Wednesday, April 6, 2011

Imagination, wonder, and science

Poetic Knowledge



(Follow the discussion of Poetic Knowledge: The Recovery of Education, by James S. Taylor at Mystie's blog)
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“In our world,” said Eustace, “a star is a huge ball of flaming gas.”
“Even in your world, my son, that is not what a star is but only what it is made of.”
C.S. Lewis, The Voyage of the Dawn Treader

I’m doing something new this year: teaching science to my young children from a textbook – astronomy, to be specific. A couple of weeks ago we were reading about Venus, and in the chapter’s concluding paragraphs, the author says, “It’s a burning hot planet with lava and heat-trapping clouds made of sulfuric acid swirling madly around.”

I snapped the book shut and said, “That made be what Venus is made of but it’s not what she is.”

Venus is the goddess of love, beauty, and fertility who arrives across the sea fully grown and unclothed, her parents unknown, and is clothed by the gods. Venus is the wife of the deformed Vulcan—blacksmith, and god of the fire, patron of craftsmen and artisans—but forever enamored of Mars, the handsome god of war and agriculture.

Venus is the Evening Star that blesses the night with peace and comfort.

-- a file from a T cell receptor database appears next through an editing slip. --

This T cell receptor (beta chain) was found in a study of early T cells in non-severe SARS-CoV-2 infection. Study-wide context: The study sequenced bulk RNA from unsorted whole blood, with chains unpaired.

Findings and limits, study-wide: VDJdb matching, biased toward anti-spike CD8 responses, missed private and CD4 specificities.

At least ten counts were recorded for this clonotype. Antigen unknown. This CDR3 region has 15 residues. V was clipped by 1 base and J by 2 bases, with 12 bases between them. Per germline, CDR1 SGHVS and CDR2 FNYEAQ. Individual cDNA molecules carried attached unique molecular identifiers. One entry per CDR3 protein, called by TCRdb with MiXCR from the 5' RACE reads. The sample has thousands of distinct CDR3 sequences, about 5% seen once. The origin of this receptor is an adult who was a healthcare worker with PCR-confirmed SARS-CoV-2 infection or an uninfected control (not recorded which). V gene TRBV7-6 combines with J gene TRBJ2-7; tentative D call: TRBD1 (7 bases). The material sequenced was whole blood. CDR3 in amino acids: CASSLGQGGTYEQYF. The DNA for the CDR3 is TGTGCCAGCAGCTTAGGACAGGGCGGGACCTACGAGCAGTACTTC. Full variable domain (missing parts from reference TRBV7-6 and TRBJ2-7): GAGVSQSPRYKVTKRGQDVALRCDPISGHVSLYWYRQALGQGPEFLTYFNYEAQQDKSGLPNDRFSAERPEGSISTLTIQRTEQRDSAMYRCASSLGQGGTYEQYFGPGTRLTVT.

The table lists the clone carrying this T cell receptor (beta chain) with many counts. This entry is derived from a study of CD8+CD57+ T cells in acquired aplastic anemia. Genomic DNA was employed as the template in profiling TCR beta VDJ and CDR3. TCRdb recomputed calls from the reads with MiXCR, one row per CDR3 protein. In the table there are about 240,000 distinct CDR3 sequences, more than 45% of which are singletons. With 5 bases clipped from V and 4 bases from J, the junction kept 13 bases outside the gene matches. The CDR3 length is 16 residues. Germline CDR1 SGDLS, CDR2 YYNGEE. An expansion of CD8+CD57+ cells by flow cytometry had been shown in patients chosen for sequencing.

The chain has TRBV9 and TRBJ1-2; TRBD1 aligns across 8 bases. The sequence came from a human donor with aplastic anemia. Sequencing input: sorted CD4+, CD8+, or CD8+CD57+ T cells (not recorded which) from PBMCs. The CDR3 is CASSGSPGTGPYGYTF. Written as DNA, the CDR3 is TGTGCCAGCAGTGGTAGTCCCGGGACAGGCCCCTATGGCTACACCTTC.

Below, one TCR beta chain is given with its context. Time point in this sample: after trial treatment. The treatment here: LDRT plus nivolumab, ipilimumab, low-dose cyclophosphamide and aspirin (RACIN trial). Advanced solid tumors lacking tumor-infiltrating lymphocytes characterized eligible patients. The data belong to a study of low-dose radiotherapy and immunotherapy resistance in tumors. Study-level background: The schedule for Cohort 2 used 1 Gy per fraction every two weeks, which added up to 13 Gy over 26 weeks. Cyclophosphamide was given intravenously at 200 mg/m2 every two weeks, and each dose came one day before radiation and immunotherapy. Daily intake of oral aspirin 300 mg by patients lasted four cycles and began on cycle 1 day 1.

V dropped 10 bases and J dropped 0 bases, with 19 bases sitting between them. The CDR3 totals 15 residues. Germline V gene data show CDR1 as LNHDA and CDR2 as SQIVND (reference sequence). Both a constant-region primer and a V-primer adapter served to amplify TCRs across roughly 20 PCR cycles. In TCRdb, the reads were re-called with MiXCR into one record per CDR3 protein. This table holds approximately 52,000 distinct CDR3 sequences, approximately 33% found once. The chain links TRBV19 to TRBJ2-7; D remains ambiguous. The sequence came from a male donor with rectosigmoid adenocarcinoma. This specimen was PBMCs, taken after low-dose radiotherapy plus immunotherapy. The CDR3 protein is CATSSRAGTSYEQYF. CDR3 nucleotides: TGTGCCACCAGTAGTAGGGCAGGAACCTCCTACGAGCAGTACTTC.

Lo! in the painted oriel of the West,
  Whose panes the sunken sun incarnadines,
  Like a fair lady at her casement, shines
  The evening star, the star of love and rest!
(Henry Wadsworth Longfellow)

Venus is the Morning Star that brings hope of the rising sun.


Now the bright morning Star, Dayes harbinger,
Comes dancing from the East, and leads with her
The Flowry May…
(John Milton)

The Ancient Greeks originally called the Morning Star Phosphorus, the Light-Bringer, which is Lucifer in Latin, and the Evening Star was Hesperus, Vesper in Latin, from which we get the name of our Evening Prayers. Later they adopted the Babylonian view that these stars were one and the same and named the wanderer Aphrodite, after the Babylonian Ishtar. And since the death, resurrection and ascension of Christ, He is now the Bright and Morning Star.

That’s the kind of thing I want to come to my children’s minds when they think of Venus. There is so much to learn about Venus, and when you know all that, you see how fitting it is that the goddess of desire and passion is made of erupting volcanoes and swirling clouds of sulfuric acid. It’s as though God Himself named her. Well, the Psalmist does say “He telleth the number of the stars; he calleth them all by their names.”

It’s largely because I don’t want my children to turn out like poor Eustace, who had read only the wrong books, that I’ve avoided science textbooks in the early years, focusing mainly on nature studies, but, as I’ve mentioned before, I love the night sky and I wanted a more systematic way to pass on my love and knowledge to my children, thus the textbook.

Naturally, being a mom, I’m second-guessing myself. As good as this book is, should I be using any science textbook at all with young, impressionable children?

Reading Poetic Knowledge assures me that I’m right to be cautious. Taylor says that poetic knowledge is “knowledge from the inside out, radically different in this regard from a knowledge about things. In other words, it is the opposite of scientific knowledge.”